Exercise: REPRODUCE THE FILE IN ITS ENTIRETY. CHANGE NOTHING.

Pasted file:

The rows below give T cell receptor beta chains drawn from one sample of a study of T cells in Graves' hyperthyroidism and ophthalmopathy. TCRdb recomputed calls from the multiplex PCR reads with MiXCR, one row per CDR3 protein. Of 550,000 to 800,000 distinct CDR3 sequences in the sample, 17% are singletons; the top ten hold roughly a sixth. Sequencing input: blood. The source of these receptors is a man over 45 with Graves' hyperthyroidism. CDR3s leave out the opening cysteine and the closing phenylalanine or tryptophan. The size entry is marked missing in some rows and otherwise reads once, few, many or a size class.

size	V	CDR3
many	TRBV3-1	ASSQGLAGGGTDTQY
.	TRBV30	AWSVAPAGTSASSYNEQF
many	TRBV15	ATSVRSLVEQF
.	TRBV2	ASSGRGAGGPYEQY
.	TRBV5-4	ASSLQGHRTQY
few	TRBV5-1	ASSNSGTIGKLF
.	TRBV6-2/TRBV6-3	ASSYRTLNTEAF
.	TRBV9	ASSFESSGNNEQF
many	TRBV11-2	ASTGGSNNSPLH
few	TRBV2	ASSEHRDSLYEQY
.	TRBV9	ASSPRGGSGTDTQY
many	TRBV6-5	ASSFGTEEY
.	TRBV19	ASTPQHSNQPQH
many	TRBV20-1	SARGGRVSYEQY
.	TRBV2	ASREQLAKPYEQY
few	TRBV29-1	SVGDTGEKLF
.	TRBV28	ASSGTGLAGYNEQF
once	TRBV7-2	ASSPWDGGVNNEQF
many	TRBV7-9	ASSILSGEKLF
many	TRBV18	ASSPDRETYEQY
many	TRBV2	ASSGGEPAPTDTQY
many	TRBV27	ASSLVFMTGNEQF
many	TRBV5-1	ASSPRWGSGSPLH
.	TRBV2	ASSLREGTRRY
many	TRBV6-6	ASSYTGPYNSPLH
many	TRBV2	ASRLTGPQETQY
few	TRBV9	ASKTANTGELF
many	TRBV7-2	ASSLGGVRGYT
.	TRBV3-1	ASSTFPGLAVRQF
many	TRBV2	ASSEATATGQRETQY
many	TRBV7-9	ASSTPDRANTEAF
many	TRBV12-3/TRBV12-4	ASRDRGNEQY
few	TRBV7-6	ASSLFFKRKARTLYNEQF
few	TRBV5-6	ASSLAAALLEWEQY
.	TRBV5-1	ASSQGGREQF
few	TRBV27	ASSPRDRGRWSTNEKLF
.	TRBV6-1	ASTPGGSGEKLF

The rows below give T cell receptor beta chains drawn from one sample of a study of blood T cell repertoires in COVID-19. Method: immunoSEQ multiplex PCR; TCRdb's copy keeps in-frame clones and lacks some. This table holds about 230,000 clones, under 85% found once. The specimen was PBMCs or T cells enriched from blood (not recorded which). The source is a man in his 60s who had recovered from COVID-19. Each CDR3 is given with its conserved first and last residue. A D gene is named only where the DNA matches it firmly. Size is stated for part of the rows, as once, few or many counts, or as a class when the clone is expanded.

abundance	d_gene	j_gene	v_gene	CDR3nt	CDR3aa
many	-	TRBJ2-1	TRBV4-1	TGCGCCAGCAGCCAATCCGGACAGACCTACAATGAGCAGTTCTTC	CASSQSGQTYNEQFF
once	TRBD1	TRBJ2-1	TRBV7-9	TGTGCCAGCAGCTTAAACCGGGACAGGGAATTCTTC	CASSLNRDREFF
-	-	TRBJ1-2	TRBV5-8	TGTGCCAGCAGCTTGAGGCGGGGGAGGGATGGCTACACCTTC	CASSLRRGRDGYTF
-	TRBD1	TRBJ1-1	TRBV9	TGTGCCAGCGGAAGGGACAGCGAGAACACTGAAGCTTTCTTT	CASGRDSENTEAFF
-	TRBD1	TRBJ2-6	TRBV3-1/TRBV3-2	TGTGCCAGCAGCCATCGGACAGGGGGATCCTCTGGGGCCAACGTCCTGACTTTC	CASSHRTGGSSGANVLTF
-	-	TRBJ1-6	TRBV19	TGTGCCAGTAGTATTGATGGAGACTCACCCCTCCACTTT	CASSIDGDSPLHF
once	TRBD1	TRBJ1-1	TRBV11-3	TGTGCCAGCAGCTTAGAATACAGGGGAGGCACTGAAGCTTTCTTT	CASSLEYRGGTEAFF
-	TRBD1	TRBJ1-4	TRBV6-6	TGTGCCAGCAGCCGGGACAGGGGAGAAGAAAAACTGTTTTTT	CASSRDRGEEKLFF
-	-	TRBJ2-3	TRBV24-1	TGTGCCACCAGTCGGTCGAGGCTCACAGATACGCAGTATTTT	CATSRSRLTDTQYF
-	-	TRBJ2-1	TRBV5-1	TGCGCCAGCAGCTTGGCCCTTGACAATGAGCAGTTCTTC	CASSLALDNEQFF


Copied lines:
The rows below give T cell receptor beta chains drawn from one sample of a study of T cells in Graves' hyperthyroidism and ophthalmopathy. TCRdb recomputed calls from the multiplex PCR reads with MiXCR, one row per CDR3 protein. Of 550,000 to 800,000 distinct CDR3 sequences in the sample, 17% are singletons; the top ten hold roughly a sixth. Sequencing input: blood. The source of these receptors is a man over 45 with Graves' hyperthyroidism. CDR3s leave out the opening cysteine and the closing phenylalanine or tryptophan. The size entry is marked missing in some rows and otherwise reads once, few, many or a size class.

size	V	CDR3
many	TRBV3-1	ASSQGLAGGGTDTQY
.	TRBV30	AWSVAPAGTSASSYNEQF
many	TRBV15	ATSVRSLVEQF
.	TRBV2	ASSGRGAGGPYEQY
.	TRBV5-4	ASSLQGHRTQY
few	TRBV5-1	ASSNSGTIGKLF
.	TRBV6-2/TRBV6-3	ASSYRTLNTEAF
.	TRBV9	ASSFESSGNNEQF
many	TRBV11-2	ASTGGSNNSPLH
few	TRBV2	ASSEHRDSLYEQY
.	TRBV9	ASSPRGGSGTDTQY
many	TRBV6-5	ASSFGTEEY
.	TRBV19	ASTPQHSNQPQH
many	TRBV20-1	SARGGRVSYEQY
.	TRBV2	ASREQLAKPYEQY
few	TRBV29-1	SVGDTGEKLF
.	TRBV28	ASSGTGLAGYNEQF
once	TRBV7-2	ASSPWDGGVNNEQF
many	TRBV7-9	ASSILSGEKLF
many	TRBV18	ASSPDRETYEQY
many	TRBV2	ASSGGEPAPTDTQY
many	TRBV27	ASSLVFMTGNEQF
many	TRBV5-1	ASSPRWGSGSPLH
.	TRBV2	ASSLREGTRRY
many	TRBV6-6	ASSYTGPYNSPLH
many	TRBV2	ASRLTGPQETQY
few	TRBV9	ASKTANTGELF
many	TRBV7-2	ASSLGGVRGYT
.	TRBV3-1	ASSTFPGLAVRQF
many	TRBV2	ASSEATATGQRETQY
many	TRBV7-9	ASSTPDRANTEAF
many	TRBV12-3/TRBV12-4	ASRDRGNEQY
few	TRBV7-6	ASSLFFKRKARTLYNEQF
few	TRBV5-6	ASSLAAALLEWEQY
.	TRBV5-1	ASSQGGREQF
few	TRBV27	ASSPRDRGRWSTNEKLF
.	TRBV6-1	ASTPGGSGEKLF

The rows below give T cell receptor beta chains drawn from one sample of a study of blood T cell repertoires in COVID-19. Method: immunoSEQ multiplex PCR; TCRdb's copy keeps in-frame clones and lacks some. This table holds about 230,000 clones, under 85% found once. The specimen was PBMCs or T cells enriched from blood (not recorded which). The source is a man in his 60s who had recovered from COVID-19. Each CDR3 is given with its conserved first and last residue. A D gene is named only where the DNA matches it firmly. Size is stated for part of the rows, as once, few or many counts, or as a class when the clone is expanded.

abundance	d_gene	j_gene	v_gene	CDR3nt	CDR3aa
many	-	TRBJ2-1	TRBV4-1	TGCGCCAGCAGCCAATCCGGACAGACCTACAATGAGCAGTTCTTC	CASSQSGQTYNEQFF
once	TRBD1	TRBJ2-1	TRBV7-9	TGTGCCAGCAGCTTAAACCGGGACAGGGAATTCTTC	CASSLNRDREFF
-	-	TRBJ1-2	TRBV5-8	TGTGCCAGCAGCTTGAGGCGGGGGAGGGATGGCTACACCTTC	CASSLRRGRDGYTF
-	TRBD1	TRBJ1-1	TRBV9	TGTGCCAGCGGAAGGGACAGCGAGAACACTGAAGCTTTCTTT	CASGRDSENTEAFF
-	TRBD1	TRBJ2-6	TRBV3-1/TRBV3-2	TGTGCCAGCAGCCATCGGACAGGGGGATCCTCTGGGGCCAACGTCCTGACTTTC	CASSHRTGGSSGANVLTF
-	-	TRBJ1-6	TRBV19	TGTGCCAGTAGTATTGATGGAGACTCACCCCTCCACTTT	CASSIDGDSPLHF
once	TRBD1	TRBJ1-1	TRBV11-3	TGTGCCAGCAGCTTAGAATACAGGGGAGGCACTGAAGCTTTCTTT	CASSLEYRGGTEAFF
-	TRBD1	TRBJ1-4	TRBV6-6	TGTGCCAGCAGCCGGGACAGGGGAGAAGAAAAACTGTTTTTT	CASSRDRGEEKLFF
-	-	TRBJ2-3	TRBV24-1	TGTGCCACCAGTCGGTCGAGGCTCACAGATACGCAGTATTTT	CATSRSRLTDTQYF
-	-	TRBJ2-1	TRBV5-1	TGCGCCAGCAGCTTGGCCCTTGACAATGAGCAGTTCTTC	CASSLALDNEQFF